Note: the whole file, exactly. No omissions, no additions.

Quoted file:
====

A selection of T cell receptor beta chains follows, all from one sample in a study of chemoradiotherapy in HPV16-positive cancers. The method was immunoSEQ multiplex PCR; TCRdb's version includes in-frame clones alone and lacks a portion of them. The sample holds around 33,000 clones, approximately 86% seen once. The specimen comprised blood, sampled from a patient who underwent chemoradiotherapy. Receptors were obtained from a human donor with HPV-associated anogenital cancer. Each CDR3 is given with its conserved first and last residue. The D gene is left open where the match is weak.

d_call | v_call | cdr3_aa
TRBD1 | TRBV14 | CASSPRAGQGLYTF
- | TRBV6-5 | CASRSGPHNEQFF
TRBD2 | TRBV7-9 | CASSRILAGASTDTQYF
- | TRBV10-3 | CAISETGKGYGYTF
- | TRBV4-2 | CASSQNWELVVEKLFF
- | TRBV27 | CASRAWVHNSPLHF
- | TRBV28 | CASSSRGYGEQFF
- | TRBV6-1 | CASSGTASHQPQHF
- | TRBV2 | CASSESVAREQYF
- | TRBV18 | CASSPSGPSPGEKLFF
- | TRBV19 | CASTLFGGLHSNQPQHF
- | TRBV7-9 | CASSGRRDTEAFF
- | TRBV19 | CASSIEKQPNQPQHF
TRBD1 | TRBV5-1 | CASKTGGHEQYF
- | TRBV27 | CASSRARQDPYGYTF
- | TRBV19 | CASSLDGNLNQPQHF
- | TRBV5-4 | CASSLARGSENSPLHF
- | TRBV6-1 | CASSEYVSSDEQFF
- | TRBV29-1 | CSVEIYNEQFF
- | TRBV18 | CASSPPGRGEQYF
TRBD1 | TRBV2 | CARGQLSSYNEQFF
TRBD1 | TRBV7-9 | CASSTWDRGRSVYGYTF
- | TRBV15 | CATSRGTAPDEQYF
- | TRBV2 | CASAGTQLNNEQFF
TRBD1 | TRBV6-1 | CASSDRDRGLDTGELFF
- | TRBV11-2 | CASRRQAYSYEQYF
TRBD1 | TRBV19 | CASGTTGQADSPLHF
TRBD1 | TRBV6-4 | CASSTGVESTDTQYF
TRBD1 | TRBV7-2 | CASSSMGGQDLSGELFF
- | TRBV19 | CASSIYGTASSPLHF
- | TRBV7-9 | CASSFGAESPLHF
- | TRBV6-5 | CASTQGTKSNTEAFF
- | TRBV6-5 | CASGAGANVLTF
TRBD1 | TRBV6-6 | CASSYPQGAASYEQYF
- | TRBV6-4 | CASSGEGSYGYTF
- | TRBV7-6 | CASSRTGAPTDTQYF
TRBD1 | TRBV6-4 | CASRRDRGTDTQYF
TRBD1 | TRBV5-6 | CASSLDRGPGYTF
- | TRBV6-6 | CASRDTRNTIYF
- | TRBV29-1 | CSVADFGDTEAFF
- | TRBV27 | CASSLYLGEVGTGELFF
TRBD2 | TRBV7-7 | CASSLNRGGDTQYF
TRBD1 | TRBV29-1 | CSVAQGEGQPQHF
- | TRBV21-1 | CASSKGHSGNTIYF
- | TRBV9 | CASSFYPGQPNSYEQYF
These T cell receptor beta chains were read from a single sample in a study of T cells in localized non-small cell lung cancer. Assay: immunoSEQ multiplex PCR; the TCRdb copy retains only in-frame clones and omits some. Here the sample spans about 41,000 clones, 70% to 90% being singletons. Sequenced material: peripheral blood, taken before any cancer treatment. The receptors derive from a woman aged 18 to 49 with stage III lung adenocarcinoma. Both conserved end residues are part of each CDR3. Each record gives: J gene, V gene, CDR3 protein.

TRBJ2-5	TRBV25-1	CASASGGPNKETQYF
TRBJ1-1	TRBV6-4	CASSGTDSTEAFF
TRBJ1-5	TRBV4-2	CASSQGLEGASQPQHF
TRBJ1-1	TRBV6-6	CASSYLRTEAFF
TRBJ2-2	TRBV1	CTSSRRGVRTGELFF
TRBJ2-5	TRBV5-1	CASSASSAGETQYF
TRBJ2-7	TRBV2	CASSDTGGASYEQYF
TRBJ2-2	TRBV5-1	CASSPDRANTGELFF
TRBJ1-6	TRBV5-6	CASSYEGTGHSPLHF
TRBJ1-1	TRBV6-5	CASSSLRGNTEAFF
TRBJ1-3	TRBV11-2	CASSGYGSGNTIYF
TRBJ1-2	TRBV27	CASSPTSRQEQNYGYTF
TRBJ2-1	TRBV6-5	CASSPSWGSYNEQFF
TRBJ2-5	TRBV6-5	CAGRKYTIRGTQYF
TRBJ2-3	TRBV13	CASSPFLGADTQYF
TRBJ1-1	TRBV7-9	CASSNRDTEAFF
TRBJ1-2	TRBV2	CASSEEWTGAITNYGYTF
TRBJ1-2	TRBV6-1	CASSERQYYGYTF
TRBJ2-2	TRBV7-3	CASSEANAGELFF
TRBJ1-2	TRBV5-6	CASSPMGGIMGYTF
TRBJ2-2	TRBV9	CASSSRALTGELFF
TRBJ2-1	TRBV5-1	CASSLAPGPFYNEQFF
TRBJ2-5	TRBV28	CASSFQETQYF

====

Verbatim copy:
A selection of T cell receptor beta chains follows, all from one sample in a study of chemoradiotherapy in HPV16-positive cancers. The method was immunoSEQ multiplex PCR; TCRdb's version includes in-frame clones alone and lacks a portion of them. The sample holds around 33,000 clones, approximately 86% seen once. The specimen comprised blood, sampled from a patient who underwent chemoradiotherapy. Receptors were obtained from a human donor with HPV-associated anogenital cancer. Each CDR3 is given with its conserved first and last residue. The D gene is left open where the match is weak.

d_call | v_call | cdr3_aa
TRBD1 | TRBV14 | CASSPRAGQGLYTF
- | TRBV6-5 | CASRSGPHNEQFF
TRBD2 | TRBV7-9 | CASSRILAGASTDTQYF
- | TRBV10-3 | CAISETGKGYGYTF
- | TRBV4-2 | CASSQNWELVVEKLFF
- | TRBV27 | CASRAWVHNSPLHF
- | TRBV28 | CASSSRGYGEQFF
- | TRBV6-1 | CASSGTASHQPQHF
- | TRBV2 | CASSESVAREQYF
- | TRBV18 | CASSPSGPSPGEKLFF
- | TRBV19 | CASTLFGGLHSNQPQHF
- | TRBV7-9 | CASSGRRDTEAFF
- | TRBV19 | CASSIEKQPNQPQHF
TRBD1 | TRBV5-1 | CASKTGGHEQYF
- | TRBV27 | CASSRARQDPYGYTF
- | TRBV19 | CASSLDGNLNQPQHF
- | TRBV5-4 | CASSLARGSENSPLHF
- | TRBV6-1 | CASSEYVSSDEQFF
- | TRBV29-1 | CSVEIYNEQFF
- | TRBV18 | CASSPPGRGEQYF
TRBD1 | TRBV2 | CARGQLSSYNEQFF
TRBD1 | TRBV7-9 | CASSTWDRGRSVYGYTF
- | TRBV15 | CATSRGTAPDEQYF
- | TRBV2 | CASAGTQLNNEQFF
TRBD1 | TRBV6-1 | CASSDRDRGLDTGELFF
- | TRBV11-2 | CASRRQAYSYEQYF
TRBD1 | TRBV19 | CASGTTGQADSPLHF
TRBD1 | TRBV6-4 | CASSTGVESTDTQYF
TRBD1 | TRBV7-2 | CASSSMGGQDLSGELFF
- | TRBV19 | CASSIYGTASSPLHF
- | TRBV7-9 | CASSFGAESPLHF
- | TRBV6-5 | CASTQGTKSNTEAFF
- | TRBV6-5 | CASGAGANVLTF
TRBD1 | TRBV6-6 | CASSYPQGAASYEQYF
- | TRBV6-4 | CASSGEGSYGYTF
- | TRBV7-6 | CASSRTGAPTDTQYF
TRBD1 | TRBV6-4 | CASRRDRGTDTQYF
TRBD1 | TRBV5-6 | CASSLDRGPGYTF
- | TRBV6-6 | CASRDTRNTIYF
- | TRBV29-1 | CSVADFGDTEAFF
- | TRBV27 | CASSLYLGEVGTGELFF
TRBD2 | TRBV7-7 | CASSLNRGGDTQYF
TRBD1 | TRBV29-1 | CSVAQGEGQPQHF
- | TRBV21-1 | CASSKGHSGNTIYF
- | TRBV9 | CASSFYPGQPNSYEQYF
These T cell receptor beta chains were read from a single sample in a study of T cells in localized non-small cell lung cancer. Assay: immunoSEQ multiplex PCR; the TCRdb copy retains only in-frame clones and omits some. Here the sample spans about 41,000 clones, 70% to 90% being singletons. Sequenced material: peripheral blood, taken before any cancer treatment. The receptors derive from a woman aged 18 to 49 with stage III lung adenocarcinoma. Both conserved end residues are part of each CDR3. Each record gives: J gene, V gene, CDR3 protein.

TRBJ2-5	TRBV25-1	CASASGGPNKETQYF
TRBJ1-1	TRBV6-4	CASSGTDSTEAFF
TRBJ1-5	TRBV4-2	CASSQGLEGASQPQHF
TRBJ1-1	TRBV6-6	CASSYLRTEAFF
TRBJ2-2	TRBV1	CTSSRRGVRTGELFF
TRBJ2-5	TRBV5-1	CASSASSAGETQYF
TRBJ2-7	TRBV2	CASSDTGGASYEQYF
TRBJ2-2	TRBV5-1	CASSPDRANTGELFF
TRBJ1-6	TRBV5-6	CASSYEGTGHSPLHF
TRBJ1-1	TRBV6-5	CASSSLRGNTEAFF
TRBJ1-3	TRBV11-2	CASSGYGSGNTIYF
TRBJ1-2	TRBV27	CASSPTSRQEQNYGYTF
TRBJ2-1	TRBV6-5	CASSPSWGSYNEQFF
TRBJ2-5	TRBV6-5	CAGRKYTIRGTQYF
TRBJ2-3	TRBV13	CASSPFLGADTQYF
TRBJ1-1	TRBV7-9	CASSNRDTEAFF
TRBJ1-2	TRBV2	CASSEEWTGAITNYGYTF
TRBJ1-2	TRBV6-1	CASSERQYYGYTF
TRBJ2-2	TRBV7-3	CASSEANAGELFF
TRBJ1-2	TRBV5-6	CASSPMGGIMGYTF
TRBJ2-2	TRBV9	CASSSRALTGELFF
TRBJ2-1	TRBV5-1	CASSLAPGPFYNEQFF
TRBJ2-5	TRBV28	CASSFQETQYF